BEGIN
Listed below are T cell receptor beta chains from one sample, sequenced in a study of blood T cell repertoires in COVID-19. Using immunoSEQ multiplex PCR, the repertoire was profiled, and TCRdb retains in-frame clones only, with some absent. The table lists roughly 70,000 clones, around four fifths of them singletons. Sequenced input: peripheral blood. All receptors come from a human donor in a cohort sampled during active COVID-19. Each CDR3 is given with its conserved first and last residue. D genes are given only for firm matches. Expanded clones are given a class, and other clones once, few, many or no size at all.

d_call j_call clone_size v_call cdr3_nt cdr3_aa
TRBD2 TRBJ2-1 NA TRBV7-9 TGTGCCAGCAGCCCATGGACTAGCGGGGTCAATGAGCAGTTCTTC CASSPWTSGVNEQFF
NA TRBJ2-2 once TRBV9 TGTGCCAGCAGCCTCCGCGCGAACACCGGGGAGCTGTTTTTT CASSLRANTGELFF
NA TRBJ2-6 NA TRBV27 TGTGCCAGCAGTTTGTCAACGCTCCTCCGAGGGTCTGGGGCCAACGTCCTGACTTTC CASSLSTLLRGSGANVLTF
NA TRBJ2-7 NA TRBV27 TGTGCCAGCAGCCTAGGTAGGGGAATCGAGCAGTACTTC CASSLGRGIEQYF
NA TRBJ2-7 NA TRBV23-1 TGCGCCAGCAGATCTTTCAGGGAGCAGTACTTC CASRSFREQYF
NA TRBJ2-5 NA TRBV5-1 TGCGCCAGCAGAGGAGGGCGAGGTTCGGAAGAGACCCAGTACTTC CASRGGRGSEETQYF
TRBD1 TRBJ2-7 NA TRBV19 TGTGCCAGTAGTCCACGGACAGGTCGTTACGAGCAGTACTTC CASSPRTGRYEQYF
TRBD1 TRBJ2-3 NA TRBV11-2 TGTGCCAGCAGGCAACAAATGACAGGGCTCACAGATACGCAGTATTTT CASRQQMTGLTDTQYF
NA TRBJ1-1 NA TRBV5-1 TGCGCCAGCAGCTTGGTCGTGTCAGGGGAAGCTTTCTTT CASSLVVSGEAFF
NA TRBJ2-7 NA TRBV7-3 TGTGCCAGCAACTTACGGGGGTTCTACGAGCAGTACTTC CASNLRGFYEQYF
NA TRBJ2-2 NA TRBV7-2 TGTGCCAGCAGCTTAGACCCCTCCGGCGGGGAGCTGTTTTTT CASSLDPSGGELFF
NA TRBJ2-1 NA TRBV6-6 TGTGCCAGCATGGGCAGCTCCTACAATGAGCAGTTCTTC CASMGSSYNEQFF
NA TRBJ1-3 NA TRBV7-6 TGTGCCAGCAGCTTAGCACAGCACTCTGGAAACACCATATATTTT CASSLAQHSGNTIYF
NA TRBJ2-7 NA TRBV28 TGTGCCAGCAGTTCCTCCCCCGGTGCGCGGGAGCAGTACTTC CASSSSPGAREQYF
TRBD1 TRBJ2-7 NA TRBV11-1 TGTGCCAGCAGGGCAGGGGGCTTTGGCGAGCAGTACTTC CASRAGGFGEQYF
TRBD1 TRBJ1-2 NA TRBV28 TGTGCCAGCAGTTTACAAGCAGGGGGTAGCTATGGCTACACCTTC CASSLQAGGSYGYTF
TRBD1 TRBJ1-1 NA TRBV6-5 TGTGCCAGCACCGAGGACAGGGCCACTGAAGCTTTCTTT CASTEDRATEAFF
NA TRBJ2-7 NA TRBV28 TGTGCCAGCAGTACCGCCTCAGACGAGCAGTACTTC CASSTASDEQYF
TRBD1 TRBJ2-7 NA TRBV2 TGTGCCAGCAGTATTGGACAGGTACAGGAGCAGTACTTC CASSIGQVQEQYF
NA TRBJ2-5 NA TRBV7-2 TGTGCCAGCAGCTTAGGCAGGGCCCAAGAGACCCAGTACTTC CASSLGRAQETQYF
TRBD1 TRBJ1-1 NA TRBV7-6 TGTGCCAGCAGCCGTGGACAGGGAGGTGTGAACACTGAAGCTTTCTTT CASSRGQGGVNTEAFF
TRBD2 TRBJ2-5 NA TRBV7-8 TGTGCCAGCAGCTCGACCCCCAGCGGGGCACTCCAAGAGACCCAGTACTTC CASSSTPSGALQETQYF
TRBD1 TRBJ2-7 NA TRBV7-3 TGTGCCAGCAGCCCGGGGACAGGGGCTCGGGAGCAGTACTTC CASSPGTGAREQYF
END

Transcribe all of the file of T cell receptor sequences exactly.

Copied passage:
Listed below are T cell receptor beta chains from one sample, sequenced in a study of blood T cell repertoires in COVID-19. Using immunoSEQ multiplex PCR, the repertoire was profiled, and TCRdb retains in-frame clones only, with some absent. The table lists roughly 70,000 clones, around four fifths of them singletons. Sequenced input: peripheral blood. All receptors come from a human donor in a cohort sampled during active COVID-19. Each CDR3 is given with its conserved first and last residue. D genes are given only for firm matches. Expanded clones are given a class, and other clones once, few, many or no size at all.

d_call j_call clone_size v_call cdr3_nt cdr3_aa
TRBD2 TRBJ2-1 NA TRBV7-9 TGTGCCAGCAGCCCATGGACTAGCGGGGTCAATGAGCAGTTCTTC CASSPWTSGVNEQFF
NA TRBJ2-2 once TRBV9 TGTGCCAGCAGCCTCCGCGCGAACACCGGGGAGCTGTTTTTT CASSLRANTGELFF
NA TRBJ2-6 NA TRBV27 TGTGCCAGCAGTTTGTCAACGCTCCTCCGAGGGTCTGGGGCCAACGTCCTGACTTTC CASSLSTLLRGSGANVLTF
NA TRBJ2-7 NA TRBV27 TGTGCCAGCAGCCTAGGTAGGGGAATCGAGCAGTACTTC CASSLGRGIEQYF
NA TRBJ2-7 NA TRBV23-1 TGCGCCAGCAGATCTTTCAGGGAGCAGTACTTC CASRSFREQYF
NA TRBJ2-5 NA TRBV5-1 TGCGCCAGCAGAGGAGGGCGAGGTTCGGAAGAGACCCAGTACTTC CASRGGRGSEETQYF
TRBD1 TRBJ2-7 NA TRBV19 TGTGCCAGTAGTCCACGGACAGGTCGTTACGAGCAGTACTTC CASSPRTGRYEQYF
TRBD1 TRBJ2-3 NA TRBV11-2 TGTGCCAGCAGGCAACAAATGACAGGGCTCACAGATACGCAGTATTTT CASRQQMTGLTDTQYF
NA TRBJ1-1 NA TRBV5-1 TGCGCCAGCAGCTTGGTCGTGTCAGGGGAAGCTTTCTTT CASSLVVSGEAFF
NA TRBJ2-7 NA TRBV7-3 TGTGCCAGCAACTTACGGGGGTTCTACGAGCAGTACTTC CASNLRGFYEQYF
NA TRBJ2-2 NA TRBV7-2 TGTGCCAGCAGCTTAGACCCCTCCGGCGGGGAGCTGTTTTTT CASSLDPSGGELFF
NA TRBJ2-1 NA TRBV6-6 TGTGCCAGCATGGGCAGCTCCTACAATGAGCAGTTCTTC CASMGSSYNEQFF
NA TRBJ1-3 NA TRBV7-6 TGTGCCAGCAGCTTAGCACAGCACTCTGGAAACACCATATATTTT CASSLAQHSGNTIYF
NA TRBJ2-7 NA TRBV28 TGTGCCAGCAGTTCCTCCCCCGGTGCGCGGGAGCAGTACTTC CASSSSPGAREQYF
TRBD1 TRBJ2-7 NA TRBV11-1 TGTGCCAGCAGGGCAGGGGGCTTTGGCGAGCAGTACTTC CASRAGGFGEQYF
TRBD1 TRBJ1-2 NA TRBV28 TGTGCCAGCAGTTTACAAGCAGGGGGTAGCTATGGCTACACCTTC CASSLQAGGSYGYTF
TRBD1 TRBJ1-1 NA TRBV6-5 TGTGCCAGCACCGAGGACAGGGCCACTGAAGCTTTCTTT CASTEDRATEAFF
NA TRBJ2-7 NA TRBV28 TGTGCCAGCAGTACCGCCTCAGACGAGCAGTACTTC CASSTASDEQYF
TRBD1 TRBJ2-7 NA TRBV2 TGTGCCAGCAGTATTGGACAGGTACAGGAGCAGTACTTC CASSIGQVQEQYF
NA TRBJ2-5 NA TRBV7-2 TGTGCCAGCAGCTTAGGCAGGGCCCAAGAGACCCAGTACTTC CASSLGRAQETQYF
TRBD1 TRBJ1-1 NA TRBV7-6 TGTGCCAGCAGCCGTGGACAGGGAGGTGTGAACACTGAAGCTTTCTTT CASSRGQGGVNTEAFF
TRBD2 TRBJ2-5 NA TRBV7-8 TGTGCCAGCAGCTCGACCCCCAGCGGGGCACTCCAAGAGACCCAGTACTTC CASSSTPSGALQETQYF
TRBD1 TRBJ2-7 NA TRBV7-3 TGTGCCAGCAGCCCGGGGACAGGGGCTCGGGAGCAGTACTTC CASSPGTGAREQYF